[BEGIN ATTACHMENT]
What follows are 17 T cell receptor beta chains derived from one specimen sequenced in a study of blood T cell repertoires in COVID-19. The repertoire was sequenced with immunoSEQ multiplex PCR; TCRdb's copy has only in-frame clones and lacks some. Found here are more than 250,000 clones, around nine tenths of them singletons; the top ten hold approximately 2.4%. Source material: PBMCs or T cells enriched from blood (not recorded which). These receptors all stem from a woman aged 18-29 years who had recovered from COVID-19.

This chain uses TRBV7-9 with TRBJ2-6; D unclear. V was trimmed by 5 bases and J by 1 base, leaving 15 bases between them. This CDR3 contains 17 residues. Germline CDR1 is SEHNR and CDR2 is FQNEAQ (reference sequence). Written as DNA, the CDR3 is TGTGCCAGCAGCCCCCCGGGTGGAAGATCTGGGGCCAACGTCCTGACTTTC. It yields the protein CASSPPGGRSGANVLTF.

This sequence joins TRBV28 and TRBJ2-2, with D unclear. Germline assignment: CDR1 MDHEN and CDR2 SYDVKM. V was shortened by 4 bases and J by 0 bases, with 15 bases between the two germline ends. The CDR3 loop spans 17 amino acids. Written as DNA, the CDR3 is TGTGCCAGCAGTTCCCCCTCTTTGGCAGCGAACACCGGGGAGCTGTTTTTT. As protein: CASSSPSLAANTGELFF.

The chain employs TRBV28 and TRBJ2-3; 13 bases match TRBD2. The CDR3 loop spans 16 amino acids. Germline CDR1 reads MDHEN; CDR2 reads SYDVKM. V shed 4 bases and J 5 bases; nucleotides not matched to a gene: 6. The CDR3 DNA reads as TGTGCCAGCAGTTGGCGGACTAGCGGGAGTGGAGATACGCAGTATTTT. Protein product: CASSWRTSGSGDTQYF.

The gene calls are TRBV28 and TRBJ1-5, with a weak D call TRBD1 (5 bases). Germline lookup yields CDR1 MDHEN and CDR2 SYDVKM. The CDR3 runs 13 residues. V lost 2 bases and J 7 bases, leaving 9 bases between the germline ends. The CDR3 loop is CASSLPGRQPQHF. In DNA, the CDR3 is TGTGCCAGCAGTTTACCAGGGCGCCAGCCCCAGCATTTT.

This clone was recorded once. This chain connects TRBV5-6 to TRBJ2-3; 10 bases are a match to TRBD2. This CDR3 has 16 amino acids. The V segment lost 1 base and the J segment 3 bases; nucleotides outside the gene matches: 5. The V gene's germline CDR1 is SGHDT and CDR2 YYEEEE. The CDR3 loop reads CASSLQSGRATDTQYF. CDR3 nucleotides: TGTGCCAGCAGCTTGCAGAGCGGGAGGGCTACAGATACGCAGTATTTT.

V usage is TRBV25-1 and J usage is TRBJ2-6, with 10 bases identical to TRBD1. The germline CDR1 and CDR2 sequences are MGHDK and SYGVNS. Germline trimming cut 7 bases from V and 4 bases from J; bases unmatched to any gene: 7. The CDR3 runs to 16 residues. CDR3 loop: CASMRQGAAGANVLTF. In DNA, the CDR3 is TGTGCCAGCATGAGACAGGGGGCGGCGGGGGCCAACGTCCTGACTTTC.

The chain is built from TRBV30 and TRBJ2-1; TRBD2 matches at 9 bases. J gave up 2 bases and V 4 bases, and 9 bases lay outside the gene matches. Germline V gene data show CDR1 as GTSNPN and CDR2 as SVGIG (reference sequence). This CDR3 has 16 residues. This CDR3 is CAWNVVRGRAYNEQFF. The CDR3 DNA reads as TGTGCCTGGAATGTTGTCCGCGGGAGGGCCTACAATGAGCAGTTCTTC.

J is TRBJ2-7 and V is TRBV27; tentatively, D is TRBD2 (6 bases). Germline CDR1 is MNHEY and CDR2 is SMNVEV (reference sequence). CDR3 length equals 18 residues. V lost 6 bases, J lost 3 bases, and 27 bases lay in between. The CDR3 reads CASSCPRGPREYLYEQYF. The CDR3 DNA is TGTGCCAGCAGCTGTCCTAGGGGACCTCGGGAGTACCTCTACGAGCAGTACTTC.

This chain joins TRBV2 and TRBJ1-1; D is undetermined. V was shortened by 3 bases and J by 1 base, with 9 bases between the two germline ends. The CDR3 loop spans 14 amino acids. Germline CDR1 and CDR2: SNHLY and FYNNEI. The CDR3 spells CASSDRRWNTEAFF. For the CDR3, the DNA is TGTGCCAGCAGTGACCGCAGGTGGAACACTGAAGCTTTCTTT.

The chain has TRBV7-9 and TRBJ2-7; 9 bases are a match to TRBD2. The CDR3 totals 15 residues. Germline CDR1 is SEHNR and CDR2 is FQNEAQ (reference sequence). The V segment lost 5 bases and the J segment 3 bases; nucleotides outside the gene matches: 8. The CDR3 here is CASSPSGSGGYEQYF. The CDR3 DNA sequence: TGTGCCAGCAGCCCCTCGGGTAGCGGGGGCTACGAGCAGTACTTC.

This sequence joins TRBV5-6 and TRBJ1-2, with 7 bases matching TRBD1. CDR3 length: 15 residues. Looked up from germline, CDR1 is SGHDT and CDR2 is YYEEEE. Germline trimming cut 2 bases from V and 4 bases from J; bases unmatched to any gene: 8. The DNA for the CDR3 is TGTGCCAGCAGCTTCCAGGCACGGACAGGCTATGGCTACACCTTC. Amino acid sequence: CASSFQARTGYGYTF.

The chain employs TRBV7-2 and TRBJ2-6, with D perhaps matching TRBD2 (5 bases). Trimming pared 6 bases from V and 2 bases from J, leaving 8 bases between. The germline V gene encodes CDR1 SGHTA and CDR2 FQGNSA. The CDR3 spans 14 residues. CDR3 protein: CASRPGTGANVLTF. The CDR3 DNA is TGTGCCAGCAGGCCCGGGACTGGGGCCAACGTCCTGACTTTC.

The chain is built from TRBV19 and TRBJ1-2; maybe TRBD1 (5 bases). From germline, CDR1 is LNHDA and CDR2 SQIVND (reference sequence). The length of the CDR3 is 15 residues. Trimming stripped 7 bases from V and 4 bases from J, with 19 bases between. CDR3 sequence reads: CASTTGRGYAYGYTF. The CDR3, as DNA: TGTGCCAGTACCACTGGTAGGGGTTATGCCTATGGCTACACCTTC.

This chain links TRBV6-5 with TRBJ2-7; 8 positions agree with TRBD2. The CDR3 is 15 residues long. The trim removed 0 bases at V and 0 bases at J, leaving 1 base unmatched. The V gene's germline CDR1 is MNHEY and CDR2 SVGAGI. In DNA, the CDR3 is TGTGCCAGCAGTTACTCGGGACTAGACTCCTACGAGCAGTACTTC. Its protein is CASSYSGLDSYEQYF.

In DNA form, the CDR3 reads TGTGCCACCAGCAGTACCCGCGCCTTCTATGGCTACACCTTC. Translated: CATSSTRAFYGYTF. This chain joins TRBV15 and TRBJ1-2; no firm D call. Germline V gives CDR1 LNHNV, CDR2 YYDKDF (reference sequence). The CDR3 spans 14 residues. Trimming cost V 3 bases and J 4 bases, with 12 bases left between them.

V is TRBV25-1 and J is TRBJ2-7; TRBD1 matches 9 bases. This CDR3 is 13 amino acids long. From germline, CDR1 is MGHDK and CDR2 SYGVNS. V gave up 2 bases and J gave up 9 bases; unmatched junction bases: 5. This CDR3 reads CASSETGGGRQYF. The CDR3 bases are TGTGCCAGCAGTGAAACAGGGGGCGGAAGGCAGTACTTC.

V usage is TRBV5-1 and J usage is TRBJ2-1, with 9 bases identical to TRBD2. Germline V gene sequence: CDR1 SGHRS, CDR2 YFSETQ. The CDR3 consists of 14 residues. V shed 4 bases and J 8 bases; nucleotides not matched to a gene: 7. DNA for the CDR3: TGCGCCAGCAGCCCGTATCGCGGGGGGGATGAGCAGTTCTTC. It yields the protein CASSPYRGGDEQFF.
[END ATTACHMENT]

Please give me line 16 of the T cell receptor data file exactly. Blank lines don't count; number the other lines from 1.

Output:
In DNA form, the CDR3 reads TGTGCCACCAGCAGTACCCGCGCCTTCTATGGCTACACCTTC. Translated: CATSSTRAFYGYTF. This chain joins TRBV15 and TRBJ1-2; no firm D call. Germline V gives CDR1 LNHNV, CDR2 YYDKDF (reference sequence). The CDR3 spans 14 residues. Trimming cost V 3 bases and J 4 bases, with 12 bases left between them.